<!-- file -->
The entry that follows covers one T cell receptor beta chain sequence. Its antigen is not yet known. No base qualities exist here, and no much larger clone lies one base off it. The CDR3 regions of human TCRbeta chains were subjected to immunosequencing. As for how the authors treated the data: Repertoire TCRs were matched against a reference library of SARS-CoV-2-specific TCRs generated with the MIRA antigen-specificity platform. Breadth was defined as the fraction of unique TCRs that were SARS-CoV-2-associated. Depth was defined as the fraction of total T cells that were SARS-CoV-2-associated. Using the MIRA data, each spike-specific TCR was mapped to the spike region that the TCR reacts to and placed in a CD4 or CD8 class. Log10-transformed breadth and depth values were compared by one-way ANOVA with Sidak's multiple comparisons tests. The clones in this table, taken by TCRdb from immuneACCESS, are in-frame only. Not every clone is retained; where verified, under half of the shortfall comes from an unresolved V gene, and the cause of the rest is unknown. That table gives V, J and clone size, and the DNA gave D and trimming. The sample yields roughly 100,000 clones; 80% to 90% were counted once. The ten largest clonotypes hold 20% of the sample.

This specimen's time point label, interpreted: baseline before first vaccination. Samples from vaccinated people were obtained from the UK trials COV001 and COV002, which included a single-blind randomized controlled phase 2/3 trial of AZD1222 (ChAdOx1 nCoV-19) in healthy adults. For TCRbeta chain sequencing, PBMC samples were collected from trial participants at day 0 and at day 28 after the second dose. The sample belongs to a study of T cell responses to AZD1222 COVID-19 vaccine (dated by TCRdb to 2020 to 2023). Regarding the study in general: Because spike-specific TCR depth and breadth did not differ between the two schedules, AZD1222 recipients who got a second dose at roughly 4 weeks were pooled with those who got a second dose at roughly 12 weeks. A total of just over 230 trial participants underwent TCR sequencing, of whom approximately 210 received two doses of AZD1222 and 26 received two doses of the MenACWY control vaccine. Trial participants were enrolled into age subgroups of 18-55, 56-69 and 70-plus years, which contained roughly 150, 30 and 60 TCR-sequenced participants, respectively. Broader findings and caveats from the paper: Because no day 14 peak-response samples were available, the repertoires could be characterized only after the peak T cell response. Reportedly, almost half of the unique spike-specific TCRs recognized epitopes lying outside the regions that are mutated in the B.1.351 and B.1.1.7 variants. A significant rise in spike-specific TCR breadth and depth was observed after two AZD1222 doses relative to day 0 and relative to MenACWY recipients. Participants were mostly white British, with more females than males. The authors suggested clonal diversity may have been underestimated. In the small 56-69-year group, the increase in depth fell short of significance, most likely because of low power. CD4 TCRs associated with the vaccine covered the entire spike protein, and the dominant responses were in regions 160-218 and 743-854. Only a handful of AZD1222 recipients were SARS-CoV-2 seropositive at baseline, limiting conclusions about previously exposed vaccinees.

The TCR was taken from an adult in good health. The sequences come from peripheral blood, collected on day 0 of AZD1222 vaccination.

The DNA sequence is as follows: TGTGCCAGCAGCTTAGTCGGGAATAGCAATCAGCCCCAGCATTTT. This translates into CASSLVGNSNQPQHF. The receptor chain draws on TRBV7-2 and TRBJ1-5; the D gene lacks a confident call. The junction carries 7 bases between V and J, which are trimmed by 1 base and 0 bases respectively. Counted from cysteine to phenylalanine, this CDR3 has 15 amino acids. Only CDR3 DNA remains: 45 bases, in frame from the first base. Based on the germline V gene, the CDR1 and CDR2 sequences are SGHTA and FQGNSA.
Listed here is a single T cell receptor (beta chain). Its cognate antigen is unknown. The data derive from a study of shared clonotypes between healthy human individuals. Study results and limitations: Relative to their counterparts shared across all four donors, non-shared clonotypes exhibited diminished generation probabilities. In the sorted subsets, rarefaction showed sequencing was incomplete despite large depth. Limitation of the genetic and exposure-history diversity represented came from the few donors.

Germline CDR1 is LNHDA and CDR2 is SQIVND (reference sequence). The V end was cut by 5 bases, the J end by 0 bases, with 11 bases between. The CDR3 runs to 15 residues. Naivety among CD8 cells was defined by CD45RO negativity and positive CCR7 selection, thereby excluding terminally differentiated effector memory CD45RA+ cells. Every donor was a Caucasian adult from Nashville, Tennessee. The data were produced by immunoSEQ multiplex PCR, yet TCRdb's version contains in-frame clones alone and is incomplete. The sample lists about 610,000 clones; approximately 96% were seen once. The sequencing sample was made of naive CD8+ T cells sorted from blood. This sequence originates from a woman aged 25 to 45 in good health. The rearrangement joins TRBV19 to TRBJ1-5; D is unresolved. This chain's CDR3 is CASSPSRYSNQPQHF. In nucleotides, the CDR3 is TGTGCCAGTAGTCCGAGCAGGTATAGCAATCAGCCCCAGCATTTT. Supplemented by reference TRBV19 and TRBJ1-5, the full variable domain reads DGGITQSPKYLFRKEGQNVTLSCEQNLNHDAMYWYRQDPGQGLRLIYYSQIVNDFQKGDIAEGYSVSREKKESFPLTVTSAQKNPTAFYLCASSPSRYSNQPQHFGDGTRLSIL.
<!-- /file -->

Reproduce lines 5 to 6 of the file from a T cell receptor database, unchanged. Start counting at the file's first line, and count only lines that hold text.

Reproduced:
Listed here is a single T cell receptor (beta chain). Its cognate antigen is unknown. The data derive from a study of shared clonotypes between healthy human individuals. Study results and limitations: Relative to their counterparts shared across all four donors, non-shared clonotypes exhibited diminished generation probabilities. In the sorted subsets, rarefaction showed sequencing was incomplete despite large depth. Limitation of the genetic and exposure-history diversity represented came from the few donors.

Germline CDR1 is LNHDA and CDR2 is SQIVND (reference sequence). The V end was cut by 5 bases, the J end by 0 bases, with 11 bases between. The CDR3 runs to 15 residues. Naivety among CD8 cells was defined by CD45RO negativity and positive CCR7 selection, thereby excluding terminally differentiated effector memory CD45RA+ cells. Every donor was a Caucasian adult from Nashville, Tennessee. The data were produced by immunoSEQ multiplex PCR, yet TCRdb's version contains in-frame clones alone and is incomplete. The sample lists about 610,000 clones; approximately 96% were seen once. The sequencing sample was made of naive CD8+ T cells sorted from blood. This sequence originates from a woman aged 25 to 45 in good health. The rearrangement joins TRBV19 to TRBJ1-5; D is unresolved. This chain's CDR3 is CASSPSRYSNQPQHF. In nucleotides, the CDR3 is TGTGCCAGTAGTCCGAGCAGGTATAGCAATCAGCCCCAGCATTTT. Supplemented by reference TRBV19 and TRBJ1-5, the full variable domain reads DGGITQSPKYLFRKEGQNVTLSCEQNLNHDAMYWYRQDPGQGLRLIYYSQIVNDFQKGDIAEGYSVSREKKESFPLTVTSAQKNPTAFYLCASSPSRYSNQPQHFGDGTRLSIL.